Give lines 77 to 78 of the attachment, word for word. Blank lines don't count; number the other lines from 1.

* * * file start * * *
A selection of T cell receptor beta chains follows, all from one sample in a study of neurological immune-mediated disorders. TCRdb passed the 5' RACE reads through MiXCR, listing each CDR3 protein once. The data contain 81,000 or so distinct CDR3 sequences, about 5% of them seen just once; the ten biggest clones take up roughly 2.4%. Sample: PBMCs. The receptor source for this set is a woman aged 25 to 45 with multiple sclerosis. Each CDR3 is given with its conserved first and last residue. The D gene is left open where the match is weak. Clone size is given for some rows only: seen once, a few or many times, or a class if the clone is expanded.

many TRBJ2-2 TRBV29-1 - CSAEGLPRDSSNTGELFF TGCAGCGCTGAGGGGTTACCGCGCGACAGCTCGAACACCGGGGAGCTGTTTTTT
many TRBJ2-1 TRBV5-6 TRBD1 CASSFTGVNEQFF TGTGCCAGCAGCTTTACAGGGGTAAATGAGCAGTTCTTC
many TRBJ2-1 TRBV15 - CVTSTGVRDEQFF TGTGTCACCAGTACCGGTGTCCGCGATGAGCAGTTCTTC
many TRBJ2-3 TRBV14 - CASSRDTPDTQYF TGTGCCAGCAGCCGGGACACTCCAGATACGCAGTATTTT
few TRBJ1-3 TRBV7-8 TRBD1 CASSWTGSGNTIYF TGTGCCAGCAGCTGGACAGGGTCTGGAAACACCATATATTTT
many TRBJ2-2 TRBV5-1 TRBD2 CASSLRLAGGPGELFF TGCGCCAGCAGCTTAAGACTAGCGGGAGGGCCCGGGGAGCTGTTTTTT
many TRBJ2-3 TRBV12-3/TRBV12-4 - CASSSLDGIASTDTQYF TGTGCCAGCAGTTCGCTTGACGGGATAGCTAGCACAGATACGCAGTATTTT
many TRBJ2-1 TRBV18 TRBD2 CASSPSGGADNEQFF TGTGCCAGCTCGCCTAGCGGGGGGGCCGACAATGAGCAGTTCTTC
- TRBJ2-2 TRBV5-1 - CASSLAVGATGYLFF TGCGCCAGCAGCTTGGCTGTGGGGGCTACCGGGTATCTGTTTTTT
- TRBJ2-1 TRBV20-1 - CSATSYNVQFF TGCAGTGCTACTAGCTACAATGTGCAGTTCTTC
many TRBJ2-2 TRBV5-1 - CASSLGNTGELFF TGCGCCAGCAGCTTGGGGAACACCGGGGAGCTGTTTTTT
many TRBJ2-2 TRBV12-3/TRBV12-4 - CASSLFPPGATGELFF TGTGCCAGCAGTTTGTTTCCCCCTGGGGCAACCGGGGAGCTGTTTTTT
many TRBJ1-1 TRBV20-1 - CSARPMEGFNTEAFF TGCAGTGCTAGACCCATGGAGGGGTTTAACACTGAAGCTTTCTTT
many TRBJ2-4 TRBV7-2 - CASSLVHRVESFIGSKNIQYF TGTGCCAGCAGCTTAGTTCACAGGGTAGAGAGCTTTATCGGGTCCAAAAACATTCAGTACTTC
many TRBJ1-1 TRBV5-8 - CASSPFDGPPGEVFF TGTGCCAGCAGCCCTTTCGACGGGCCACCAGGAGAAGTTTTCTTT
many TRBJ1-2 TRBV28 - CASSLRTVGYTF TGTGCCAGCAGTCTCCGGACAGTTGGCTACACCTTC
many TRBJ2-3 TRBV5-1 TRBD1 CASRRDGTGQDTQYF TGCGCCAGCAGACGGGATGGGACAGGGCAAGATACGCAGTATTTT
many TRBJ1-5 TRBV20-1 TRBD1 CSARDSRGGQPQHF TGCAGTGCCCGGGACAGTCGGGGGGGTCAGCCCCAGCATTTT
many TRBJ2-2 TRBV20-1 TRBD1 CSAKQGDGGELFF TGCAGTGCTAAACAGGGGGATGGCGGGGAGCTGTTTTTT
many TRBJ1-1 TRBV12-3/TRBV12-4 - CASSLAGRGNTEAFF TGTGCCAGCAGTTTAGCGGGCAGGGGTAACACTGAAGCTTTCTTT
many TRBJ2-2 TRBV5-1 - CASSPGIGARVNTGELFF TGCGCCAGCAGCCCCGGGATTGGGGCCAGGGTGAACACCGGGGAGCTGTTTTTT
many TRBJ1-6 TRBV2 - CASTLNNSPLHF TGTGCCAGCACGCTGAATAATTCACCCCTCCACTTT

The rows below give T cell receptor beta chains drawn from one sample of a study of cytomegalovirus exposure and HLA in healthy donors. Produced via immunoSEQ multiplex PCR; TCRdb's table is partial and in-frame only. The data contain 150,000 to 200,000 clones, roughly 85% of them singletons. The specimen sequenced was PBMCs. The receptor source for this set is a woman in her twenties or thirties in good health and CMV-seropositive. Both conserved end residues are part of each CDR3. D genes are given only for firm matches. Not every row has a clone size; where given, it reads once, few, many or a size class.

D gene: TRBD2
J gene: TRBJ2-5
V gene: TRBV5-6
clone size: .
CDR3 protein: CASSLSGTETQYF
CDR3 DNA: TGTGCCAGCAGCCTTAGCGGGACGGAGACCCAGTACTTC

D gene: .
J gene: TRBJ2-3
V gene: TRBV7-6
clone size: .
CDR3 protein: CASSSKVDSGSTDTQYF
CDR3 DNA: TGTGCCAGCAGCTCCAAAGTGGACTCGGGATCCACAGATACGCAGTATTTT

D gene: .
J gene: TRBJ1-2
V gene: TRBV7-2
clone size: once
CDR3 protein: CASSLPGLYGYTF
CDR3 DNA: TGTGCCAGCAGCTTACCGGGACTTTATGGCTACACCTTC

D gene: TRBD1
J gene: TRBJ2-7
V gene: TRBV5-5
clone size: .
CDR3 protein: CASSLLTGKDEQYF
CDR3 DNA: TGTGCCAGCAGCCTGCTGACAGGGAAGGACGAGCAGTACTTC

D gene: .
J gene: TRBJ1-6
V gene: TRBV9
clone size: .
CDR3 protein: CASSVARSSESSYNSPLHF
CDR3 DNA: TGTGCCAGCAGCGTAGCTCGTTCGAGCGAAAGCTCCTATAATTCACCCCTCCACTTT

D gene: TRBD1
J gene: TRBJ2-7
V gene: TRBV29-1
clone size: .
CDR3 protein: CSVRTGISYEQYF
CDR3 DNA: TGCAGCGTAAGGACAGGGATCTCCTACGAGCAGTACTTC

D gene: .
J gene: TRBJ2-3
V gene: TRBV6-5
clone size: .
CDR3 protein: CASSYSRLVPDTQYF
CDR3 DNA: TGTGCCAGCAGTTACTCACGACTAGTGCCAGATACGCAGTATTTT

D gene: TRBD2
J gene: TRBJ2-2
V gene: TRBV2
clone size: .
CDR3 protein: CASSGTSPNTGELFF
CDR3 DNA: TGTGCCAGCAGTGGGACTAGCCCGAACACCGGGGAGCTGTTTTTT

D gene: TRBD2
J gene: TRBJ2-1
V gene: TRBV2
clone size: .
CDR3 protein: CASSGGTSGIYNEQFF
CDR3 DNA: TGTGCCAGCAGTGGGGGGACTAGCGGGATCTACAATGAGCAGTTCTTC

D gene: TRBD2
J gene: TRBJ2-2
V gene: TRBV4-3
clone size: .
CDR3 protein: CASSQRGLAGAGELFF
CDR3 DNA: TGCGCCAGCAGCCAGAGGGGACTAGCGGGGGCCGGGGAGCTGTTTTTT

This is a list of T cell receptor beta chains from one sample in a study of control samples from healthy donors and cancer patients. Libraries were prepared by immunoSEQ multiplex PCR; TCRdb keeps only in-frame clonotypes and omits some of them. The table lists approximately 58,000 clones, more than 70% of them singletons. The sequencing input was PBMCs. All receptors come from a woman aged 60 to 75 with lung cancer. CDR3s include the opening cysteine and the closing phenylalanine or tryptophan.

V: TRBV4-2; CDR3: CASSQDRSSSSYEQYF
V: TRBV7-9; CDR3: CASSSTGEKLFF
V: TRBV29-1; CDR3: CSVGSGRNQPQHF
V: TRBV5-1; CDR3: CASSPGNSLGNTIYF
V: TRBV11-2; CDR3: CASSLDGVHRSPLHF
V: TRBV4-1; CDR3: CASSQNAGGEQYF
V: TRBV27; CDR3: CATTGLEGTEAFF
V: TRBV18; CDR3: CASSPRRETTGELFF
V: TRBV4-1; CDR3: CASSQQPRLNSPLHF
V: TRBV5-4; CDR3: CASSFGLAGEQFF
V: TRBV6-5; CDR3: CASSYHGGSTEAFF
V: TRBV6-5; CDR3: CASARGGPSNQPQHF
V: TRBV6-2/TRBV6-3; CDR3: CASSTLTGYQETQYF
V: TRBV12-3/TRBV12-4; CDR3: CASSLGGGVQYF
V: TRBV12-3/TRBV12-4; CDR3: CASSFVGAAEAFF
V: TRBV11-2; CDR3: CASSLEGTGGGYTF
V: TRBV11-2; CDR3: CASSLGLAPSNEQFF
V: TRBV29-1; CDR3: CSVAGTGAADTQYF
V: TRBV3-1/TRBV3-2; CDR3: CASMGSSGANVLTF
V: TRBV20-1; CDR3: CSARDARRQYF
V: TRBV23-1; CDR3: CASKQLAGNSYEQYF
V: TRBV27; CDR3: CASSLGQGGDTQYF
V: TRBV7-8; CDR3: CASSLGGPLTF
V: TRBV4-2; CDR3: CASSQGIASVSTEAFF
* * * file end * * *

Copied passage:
CDR3 protein: CASSGGTSGIYNEQFF
CDR3 DNA: TGTGCCAGCAGTGGGGGGACTAGCGGGATCTACAATGAGCAGTTCTTC